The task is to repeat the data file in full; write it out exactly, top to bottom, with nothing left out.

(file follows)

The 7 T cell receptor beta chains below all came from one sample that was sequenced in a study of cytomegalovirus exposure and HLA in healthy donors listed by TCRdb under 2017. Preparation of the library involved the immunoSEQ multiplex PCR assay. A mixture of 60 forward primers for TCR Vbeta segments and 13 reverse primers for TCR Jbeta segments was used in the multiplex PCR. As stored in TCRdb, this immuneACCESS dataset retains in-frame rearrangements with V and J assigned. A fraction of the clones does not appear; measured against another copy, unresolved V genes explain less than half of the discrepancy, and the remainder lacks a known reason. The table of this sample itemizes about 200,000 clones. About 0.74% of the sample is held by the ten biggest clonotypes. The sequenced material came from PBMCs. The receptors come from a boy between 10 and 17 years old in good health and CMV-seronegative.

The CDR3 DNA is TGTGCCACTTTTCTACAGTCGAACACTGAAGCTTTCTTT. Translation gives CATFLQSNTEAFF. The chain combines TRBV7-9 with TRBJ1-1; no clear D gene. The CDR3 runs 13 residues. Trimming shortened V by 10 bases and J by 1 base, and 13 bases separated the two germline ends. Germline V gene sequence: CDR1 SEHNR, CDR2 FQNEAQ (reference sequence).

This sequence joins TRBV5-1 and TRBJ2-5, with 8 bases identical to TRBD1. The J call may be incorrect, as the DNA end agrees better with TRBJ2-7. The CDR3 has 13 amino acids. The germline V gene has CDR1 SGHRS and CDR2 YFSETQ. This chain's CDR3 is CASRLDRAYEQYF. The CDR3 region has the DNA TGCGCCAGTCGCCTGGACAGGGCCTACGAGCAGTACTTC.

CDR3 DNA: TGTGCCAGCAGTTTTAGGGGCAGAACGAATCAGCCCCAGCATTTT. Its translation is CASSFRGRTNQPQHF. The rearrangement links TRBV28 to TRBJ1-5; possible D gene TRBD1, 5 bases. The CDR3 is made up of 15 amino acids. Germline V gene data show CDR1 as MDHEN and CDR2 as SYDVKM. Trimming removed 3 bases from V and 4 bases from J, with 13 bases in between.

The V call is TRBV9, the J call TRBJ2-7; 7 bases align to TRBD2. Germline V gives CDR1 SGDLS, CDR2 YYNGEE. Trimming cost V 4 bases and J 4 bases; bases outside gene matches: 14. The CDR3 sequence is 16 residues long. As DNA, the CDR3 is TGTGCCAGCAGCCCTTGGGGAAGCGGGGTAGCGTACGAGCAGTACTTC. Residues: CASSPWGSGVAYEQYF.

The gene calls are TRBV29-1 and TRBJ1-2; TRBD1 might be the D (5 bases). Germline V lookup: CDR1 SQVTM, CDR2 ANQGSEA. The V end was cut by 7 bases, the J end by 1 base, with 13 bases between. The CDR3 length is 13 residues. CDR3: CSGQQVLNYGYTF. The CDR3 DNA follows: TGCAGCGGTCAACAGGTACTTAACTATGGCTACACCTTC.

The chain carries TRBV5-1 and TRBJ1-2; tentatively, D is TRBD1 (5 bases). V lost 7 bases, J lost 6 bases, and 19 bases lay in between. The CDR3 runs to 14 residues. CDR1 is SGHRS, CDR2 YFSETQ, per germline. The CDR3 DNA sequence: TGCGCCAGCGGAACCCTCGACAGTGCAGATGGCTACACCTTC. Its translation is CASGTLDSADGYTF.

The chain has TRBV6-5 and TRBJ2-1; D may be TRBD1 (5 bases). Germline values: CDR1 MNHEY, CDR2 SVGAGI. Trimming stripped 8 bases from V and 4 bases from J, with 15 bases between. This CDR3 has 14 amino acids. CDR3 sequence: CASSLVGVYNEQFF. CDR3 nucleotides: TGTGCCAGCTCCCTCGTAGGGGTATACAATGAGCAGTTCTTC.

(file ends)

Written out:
The 7 T cell receptor beta chains below all came from one sample that was sequenced in a study of cytomegalovirus exposure and HLA in healthy donors listed by TCRdb under 2017. Preparation of the library involved the immunoSEQ multiplex PCR assay. A mixture of 60 forward primers for TCR Vbeta segments and 13 reverse primers for TCR Jbeta segments was used in the multiplex PCR. As stored in TCRdb, this immuneACCESS dataset retains in-frame rearrangements with V and J assigned. A fraction of the clones does not appear; measured against another copy, unresolved V genes explain less than half of the discrepancy, and the remainder lacks a known reason. The table of this sample itemizes about 200,000 clones. About 0.74% of the sample is held by the ten biggest clonotypes. The sequenced material came from PBMCs. The receptors come from a boy between 10 and 17 years old in good health and CMV-seronegative.

The CDR3 DNA is TGTGCCACTTTTCTACAGTCGAACACTGAAGCTTTCTTT. Translation gives CATFLQSNTEAFF. The chain combines TRBV7-9 with TRBJ1-1; no clear D gene. The CDR3 runs 13 residues. Trimming shortened V by 10 bases and J by 1 base, and 13 bases separated the two germline ends. Germline V gene sequence: CDR1 SEHNR, CDR2 FQNEAQ (reference sequence).

This sequence joins TRBV5-1 and TRBJ2-5, with 8 bases identical to TRBD1. The J call may be incorrect, as the DNA end agrees better with TRBJ2-7. The CDR3 has 13 amino acids. The germline V gene has CDR1 SGHRS and CDR2 YFSETQ. This chain's CDR3 is CASRLDRAYEQYF. The CDR3 region has the DNA TGCGCCAGTCGCCTGGACAGGGCCTACGAGCAGTACTTC.

CDR3 DNA: TGTGCCAGCAGTTTTAGGGGCAGAACGAATCAGCCCCAGCATTTT. Its translation is CASSFRGRTNQPQHF. The rearrangement links TRBV28 to TRBJ1-5; possible D gene TRBD1, 5 bases. The CDR3 is made up of 15 amino acids. Germline V gene data show CDR1 as MDHEN and CDR2 as SYDVKM. Trimming removed 3 bases from V and 4 bases from J, with 13 bases in between.

The V call is TRBV9, the J call TRBJ2-7; 7 bases align to TRBD2. Germline V gives CDR1 SGDLS, CDR2 YYNGEE. Trimming cost V 4 bases and J 4 bases; bases outside gene matches: 14. The CDR3 sequence is 16 residues long. As DNA, the CDR3 is TGTGCCAGCAGCCCTTGGGGAAGCGGGGTAGCGTACGAGCAGTACTTC. Residues: CASSPWGSGVAYEQYF.

The gene calls are TRBV29-1 and TRBJ1-2; TRBD1 might be the D (5 bases). Germline V lookup: CDR1 SQVTM, CDR2 ANQGSEA. The V end was cut by 7 bases, the J end by 1 base, with 13 bases between. The CDR3 length is 13 residues. CDR3: CSGQQVLNYGYTF. The CDR3 DNA follows: TGCAGCGGTCAACAGGTACTTAACTATGGCTACACCTTC.

The chain carries TRBV5-1 and TRBJ1-2; tentatively, D is TRBD1 (5 bases). V lost 7 bases, J lost 6 bases, and 19 bases lay in between. The CDR3 runs to 14 residues. CDR1 is SGHRS, CDR2 YFSETQ, per germline. The CDR3 DNA sequence: TGCGCCAGCGGAACCCTCGACAGTGCAGATGGCTACACCTTC. Its translation is CASGTLDSADGYTF.

The chain has TRBV6-5 and TRBJ2-1; D may be TRBD1 (5 bases). Germline values: CDR1 MNHEY, CDR2 SVGAGI. Trimming stripped 8 bases from V and 4 bases from J, with 15 bases between. This CDR3 has 14 amino acids. CDR3 sequence: CASSLVGVYNEQFF. CDR3 nucleotides: TGTGCCAGCTCCCTCGTAGGGGTATACAATGAGCAGTTCTTC.